|April 24th, 2020|
Three million, on arrival at the Port of New York and New Jersey on 2020-03-18 (Boston Globe)
One million, while in transit to South Florida firefighters last week (The Miami Times, 2020-04-24)
Some states have responded by importing masks and other personal protective equipment (PPE) outside of standard channels:
And there's an article in the New England Journal of Medicine about a hospital administrator working to line up a shipment and narrowly avoiding confiscation.
Much more impactful than what these seizures are pushing people to do, however, is what they're pushing people not to do. A hospital administrator or governor who could be prioritizing sourcing PPE has many other things they could focus on, and if the PPE they import has a large chance of getting seized they're going to prioritize those other things on the margin. Independent importers likewise can't risk having their goods seized without payment, as Indutex reported ("Let's not forget I paid $4 million for this product on March 18. I don't have any money and I don't have any product and there's people that are asking for it.") Making deals with factories and prepaying so they can ramp up production is super valuable, and we'll see less of it the more risk there is of having your goods taken.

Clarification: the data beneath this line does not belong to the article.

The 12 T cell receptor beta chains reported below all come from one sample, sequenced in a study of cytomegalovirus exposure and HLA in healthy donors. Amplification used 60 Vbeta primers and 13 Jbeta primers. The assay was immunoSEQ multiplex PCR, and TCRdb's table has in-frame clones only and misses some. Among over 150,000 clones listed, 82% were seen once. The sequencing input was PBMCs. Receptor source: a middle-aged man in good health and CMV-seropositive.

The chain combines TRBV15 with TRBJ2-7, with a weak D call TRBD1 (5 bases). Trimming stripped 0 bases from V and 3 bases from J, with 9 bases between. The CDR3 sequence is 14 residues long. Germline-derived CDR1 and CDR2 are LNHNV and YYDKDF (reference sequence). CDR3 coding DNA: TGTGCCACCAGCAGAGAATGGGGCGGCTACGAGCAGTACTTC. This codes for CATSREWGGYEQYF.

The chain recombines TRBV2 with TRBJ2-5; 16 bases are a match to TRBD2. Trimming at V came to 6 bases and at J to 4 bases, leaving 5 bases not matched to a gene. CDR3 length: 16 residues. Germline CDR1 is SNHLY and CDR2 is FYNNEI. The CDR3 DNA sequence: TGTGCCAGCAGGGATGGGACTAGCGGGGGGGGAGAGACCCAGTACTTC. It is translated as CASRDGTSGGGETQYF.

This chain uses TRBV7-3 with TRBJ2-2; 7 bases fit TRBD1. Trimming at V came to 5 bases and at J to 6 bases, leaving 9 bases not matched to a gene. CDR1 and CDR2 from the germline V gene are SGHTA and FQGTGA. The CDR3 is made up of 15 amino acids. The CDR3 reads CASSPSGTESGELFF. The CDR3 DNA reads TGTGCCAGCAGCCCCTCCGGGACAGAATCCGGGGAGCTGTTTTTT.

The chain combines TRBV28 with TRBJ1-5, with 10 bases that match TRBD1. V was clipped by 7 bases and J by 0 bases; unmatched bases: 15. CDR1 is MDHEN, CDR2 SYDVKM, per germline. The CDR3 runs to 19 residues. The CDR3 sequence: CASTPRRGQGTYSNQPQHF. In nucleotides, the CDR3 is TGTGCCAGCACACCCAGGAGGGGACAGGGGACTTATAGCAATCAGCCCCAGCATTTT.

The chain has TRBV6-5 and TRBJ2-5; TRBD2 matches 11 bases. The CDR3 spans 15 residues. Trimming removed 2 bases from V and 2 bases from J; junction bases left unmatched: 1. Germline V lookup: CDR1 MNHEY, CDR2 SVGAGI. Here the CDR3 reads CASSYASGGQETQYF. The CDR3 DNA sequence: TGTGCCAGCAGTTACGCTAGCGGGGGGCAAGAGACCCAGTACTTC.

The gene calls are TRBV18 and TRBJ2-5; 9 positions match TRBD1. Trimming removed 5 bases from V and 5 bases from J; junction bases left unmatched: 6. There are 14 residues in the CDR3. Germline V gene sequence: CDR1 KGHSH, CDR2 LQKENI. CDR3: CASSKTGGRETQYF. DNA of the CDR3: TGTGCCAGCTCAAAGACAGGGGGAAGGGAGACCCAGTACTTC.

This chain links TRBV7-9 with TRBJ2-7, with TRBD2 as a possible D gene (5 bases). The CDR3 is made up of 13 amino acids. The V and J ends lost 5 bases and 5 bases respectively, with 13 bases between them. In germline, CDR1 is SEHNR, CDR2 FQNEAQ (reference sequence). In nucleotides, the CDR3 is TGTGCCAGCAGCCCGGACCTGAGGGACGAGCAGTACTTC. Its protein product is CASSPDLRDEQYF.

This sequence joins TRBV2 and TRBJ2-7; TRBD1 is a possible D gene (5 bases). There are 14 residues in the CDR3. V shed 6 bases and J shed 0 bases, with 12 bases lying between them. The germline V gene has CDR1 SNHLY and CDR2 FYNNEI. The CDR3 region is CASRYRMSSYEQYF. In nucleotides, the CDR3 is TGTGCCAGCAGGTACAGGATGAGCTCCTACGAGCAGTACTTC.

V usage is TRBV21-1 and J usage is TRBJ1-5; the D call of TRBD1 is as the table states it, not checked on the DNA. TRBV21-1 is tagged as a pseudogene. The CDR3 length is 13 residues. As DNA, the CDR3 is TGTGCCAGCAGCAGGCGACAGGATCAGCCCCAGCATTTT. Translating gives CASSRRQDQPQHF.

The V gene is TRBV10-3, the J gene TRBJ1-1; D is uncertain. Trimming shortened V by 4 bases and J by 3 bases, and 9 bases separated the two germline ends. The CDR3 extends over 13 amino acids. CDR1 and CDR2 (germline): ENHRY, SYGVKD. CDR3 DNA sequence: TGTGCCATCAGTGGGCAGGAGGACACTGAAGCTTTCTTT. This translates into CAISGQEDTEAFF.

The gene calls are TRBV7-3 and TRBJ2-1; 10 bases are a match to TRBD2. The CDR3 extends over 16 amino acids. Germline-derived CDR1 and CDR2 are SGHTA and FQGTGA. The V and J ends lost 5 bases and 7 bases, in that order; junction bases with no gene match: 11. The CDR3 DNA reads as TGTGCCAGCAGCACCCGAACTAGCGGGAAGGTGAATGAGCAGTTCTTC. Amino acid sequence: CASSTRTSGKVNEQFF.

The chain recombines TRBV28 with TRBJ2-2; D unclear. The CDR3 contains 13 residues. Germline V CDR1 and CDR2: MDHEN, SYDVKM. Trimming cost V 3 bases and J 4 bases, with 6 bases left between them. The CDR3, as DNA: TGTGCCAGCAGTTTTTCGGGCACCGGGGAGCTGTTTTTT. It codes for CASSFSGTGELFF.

So much of this crisis has been poorly handled that any individual bit I pick to look at seems like it's not worth focusing on, but this policy is not just foolish, it's foolish in a way that you might have thought conservatives might have avoided? Like, conservatives saying we should avoid lockdowns and let people decide risk for themselves is the sort of policy disagreement I'd expect to have, but using the federal government to grab things, discouraging private initiative and investment, really?